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Prescribing overspends threaten GP earnings

GPs are being warned to expect funding cuts in IT, acute care and enhanced service investment as primary care organisations grapple with prescribing overspends resulting from the quality and outcomes framework.

PCOs say spiralling spending on statins, antihypertensives and drugs for diabetes, asthma and COPD will force them to look elsewhere for cuts.

The RCGP says PCOs face a 'strategic nightmare' trying to balance drug budgets after the quality framework is thrown into the mix.

The warnings came after the Department of Health made clear there would be no new cash to fund prescribing under the framework.

Magnus Hird, head of prescribing at Blackpool PCT, said prescribing remained the 'biggest financial risk' to PCTs.

'Prescribing budgets are going to have to increase. But too much growth too soon could destabilise organisations and developments in other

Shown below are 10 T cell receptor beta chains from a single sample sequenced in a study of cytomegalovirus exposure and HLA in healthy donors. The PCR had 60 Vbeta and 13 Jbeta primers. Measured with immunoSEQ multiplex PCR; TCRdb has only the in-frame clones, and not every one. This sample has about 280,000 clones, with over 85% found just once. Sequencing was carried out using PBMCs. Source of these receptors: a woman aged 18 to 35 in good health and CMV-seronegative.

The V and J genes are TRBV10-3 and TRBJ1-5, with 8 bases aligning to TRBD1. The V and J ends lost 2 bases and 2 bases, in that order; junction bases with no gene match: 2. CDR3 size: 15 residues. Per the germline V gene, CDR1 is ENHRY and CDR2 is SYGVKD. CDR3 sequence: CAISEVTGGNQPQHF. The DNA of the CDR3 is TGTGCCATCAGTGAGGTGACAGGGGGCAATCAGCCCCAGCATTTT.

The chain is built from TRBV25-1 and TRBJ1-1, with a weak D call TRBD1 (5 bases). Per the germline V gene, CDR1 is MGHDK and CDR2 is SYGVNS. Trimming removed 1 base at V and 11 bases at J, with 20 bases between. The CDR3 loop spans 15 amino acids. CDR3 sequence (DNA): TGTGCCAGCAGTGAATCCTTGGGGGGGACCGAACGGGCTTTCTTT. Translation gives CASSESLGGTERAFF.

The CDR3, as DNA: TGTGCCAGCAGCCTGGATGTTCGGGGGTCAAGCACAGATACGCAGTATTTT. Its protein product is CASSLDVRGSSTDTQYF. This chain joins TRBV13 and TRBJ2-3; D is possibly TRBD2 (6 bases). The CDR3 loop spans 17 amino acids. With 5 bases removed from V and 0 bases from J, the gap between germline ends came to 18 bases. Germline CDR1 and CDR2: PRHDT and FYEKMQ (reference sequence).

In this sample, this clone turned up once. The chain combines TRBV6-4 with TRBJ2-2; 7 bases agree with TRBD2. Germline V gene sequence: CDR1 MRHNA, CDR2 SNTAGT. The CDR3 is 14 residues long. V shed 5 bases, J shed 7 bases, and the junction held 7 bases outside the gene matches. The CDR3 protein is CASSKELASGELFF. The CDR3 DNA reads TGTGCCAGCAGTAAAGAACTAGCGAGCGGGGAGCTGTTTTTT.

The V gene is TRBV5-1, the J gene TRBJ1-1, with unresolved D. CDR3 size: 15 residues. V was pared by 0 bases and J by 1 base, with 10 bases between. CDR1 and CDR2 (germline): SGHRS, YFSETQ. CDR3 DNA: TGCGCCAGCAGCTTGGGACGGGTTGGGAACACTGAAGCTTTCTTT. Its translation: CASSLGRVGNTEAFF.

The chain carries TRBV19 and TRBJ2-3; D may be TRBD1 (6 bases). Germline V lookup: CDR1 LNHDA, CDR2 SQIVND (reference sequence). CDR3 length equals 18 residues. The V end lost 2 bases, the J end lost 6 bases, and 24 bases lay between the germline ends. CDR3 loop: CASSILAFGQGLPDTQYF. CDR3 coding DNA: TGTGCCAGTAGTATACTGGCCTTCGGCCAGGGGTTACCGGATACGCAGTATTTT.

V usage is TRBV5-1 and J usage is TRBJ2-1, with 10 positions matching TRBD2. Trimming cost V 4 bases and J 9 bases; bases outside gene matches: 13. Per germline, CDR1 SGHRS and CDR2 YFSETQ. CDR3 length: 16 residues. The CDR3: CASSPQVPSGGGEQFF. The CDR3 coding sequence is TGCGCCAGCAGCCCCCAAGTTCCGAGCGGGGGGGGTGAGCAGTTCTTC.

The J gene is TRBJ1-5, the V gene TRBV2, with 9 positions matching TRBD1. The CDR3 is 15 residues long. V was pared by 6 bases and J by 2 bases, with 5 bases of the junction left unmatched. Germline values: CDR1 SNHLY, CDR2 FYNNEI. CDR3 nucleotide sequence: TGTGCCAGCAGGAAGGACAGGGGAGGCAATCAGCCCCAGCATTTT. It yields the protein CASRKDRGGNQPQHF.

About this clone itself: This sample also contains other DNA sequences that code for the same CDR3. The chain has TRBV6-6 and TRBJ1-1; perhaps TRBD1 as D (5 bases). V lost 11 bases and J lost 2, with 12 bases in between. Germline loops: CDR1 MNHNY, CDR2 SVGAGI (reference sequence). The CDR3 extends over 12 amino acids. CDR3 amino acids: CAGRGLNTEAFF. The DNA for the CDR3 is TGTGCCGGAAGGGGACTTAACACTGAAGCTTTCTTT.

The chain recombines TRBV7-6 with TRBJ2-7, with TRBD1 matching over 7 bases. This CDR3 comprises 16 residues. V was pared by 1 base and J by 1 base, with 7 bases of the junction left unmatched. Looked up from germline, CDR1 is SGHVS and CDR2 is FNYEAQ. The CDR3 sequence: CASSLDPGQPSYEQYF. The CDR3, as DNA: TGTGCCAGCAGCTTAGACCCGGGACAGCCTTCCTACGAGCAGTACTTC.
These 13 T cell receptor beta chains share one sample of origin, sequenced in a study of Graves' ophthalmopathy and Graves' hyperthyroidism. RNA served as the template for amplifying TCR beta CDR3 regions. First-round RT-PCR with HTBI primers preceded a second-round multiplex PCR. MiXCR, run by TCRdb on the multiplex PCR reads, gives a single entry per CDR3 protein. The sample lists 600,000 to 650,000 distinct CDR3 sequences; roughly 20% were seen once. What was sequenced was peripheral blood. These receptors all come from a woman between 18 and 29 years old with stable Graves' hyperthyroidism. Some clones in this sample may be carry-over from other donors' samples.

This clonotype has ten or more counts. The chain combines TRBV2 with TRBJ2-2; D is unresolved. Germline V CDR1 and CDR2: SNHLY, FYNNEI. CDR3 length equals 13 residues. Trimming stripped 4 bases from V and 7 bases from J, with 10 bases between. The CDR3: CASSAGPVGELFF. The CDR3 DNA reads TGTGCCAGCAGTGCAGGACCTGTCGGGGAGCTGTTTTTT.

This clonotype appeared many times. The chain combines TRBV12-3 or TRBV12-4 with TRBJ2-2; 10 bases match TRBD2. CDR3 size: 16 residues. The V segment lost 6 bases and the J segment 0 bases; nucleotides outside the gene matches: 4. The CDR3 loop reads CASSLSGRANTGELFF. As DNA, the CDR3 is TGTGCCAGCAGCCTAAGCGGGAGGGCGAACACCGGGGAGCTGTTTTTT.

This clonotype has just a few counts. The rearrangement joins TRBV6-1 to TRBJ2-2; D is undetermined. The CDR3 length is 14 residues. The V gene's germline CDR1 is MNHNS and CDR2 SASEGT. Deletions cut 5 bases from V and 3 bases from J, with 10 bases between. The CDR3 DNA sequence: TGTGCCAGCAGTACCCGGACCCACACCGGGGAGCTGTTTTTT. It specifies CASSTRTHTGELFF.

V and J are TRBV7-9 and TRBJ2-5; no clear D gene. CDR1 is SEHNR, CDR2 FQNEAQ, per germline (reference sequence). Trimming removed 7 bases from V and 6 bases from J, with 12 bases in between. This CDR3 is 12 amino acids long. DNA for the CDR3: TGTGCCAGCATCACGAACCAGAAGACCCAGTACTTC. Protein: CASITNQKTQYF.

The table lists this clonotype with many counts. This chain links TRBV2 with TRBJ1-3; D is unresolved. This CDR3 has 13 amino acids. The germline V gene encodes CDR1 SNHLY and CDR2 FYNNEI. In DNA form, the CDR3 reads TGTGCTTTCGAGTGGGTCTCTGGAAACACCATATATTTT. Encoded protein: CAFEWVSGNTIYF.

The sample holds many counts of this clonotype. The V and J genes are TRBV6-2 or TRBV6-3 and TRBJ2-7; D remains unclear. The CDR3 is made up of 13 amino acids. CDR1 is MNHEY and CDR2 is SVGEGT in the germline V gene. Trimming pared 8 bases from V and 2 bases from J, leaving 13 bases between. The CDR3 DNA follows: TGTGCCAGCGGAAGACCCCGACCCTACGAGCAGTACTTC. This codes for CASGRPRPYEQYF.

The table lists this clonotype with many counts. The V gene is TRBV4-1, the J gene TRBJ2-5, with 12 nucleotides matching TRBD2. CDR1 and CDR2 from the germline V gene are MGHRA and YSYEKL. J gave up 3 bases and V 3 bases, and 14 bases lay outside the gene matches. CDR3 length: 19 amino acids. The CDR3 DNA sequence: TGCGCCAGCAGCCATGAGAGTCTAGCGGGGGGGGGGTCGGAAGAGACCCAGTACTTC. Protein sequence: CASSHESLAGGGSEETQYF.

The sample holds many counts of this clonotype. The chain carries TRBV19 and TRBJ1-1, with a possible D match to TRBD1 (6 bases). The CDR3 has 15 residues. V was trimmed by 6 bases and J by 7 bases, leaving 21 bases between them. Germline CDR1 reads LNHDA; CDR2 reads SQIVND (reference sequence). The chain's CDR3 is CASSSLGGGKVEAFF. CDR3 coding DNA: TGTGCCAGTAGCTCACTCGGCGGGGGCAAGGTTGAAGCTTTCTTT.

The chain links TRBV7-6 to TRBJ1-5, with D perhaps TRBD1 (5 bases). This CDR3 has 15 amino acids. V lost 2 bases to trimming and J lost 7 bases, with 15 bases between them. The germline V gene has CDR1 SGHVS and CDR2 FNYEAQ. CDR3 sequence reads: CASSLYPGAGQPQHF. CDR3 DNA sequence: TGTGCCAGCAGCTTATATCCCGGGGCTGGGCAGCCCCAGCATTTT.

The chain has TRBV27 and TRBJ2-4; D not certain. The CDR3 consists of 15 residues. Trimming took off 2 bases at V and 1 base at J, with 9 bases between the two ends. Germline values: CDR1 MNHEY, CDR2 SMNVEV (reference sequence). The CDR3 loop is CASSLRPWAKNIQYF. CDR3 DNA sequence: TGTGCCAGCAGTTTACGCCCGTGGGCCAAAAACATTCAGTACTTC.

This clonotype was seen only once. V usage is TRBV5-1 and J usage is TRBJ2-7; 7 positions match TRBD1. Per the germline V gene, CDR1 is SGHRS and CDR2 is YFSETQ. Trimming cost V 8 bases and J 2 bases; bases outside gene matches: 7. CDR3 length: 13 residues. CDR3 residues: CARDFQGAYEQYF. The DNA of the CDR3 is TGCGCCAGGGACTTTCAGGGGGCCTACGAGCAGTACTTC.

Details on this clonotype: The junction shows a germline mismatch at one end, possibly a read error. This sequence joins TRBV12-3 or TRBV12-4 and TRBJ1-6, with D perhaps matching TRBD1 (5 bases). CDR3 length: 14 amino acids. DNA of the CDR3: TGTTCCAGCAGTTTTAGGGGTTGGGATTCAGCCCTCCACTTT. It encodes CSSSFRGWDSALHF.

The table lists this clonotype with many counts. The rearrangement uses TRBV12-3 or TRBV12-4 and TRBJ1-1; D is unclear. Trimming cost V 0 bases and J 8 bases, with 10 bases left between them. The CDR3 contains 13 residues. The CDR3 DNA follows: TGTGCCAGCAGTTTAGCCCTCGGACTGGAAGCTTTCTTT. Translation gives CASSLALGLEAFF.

areas. That could include commissioning of more local enhanced services which is

also essentially GP income.'

He added: 'The role of prescribing incentive schemes is unclear, even as to whether they are intended to continue under new GMS. Incentives for managing budgetary performance may well remain to remind everyone of the risk of prescribing spend.'

Nigel Barnes, prescribing lead for Walsall PCT, said his PCT was 'putting all the money into drugs' and planning a 10-12 per cent rise in the prescribing budget in 2004/5.

But he added: 'We have learned the hard way for balancing the budget. We have had to make cuts across the board in computer services, acute services and new positions have been frozen.'

RCGP prescribing spokes-man Dr Jim Kennedy, a GP in Hayes, Middlesex, said plough- ing cash into prescribing was not always the best option: 'PCTs should be making strategic decisions and saying, occasionally, we are not prepared to put so much towards a particular growth area.

'There is no point having great lipid levels, which looks good on paper ­ but poor angiography, no district nurses and no GPs.'

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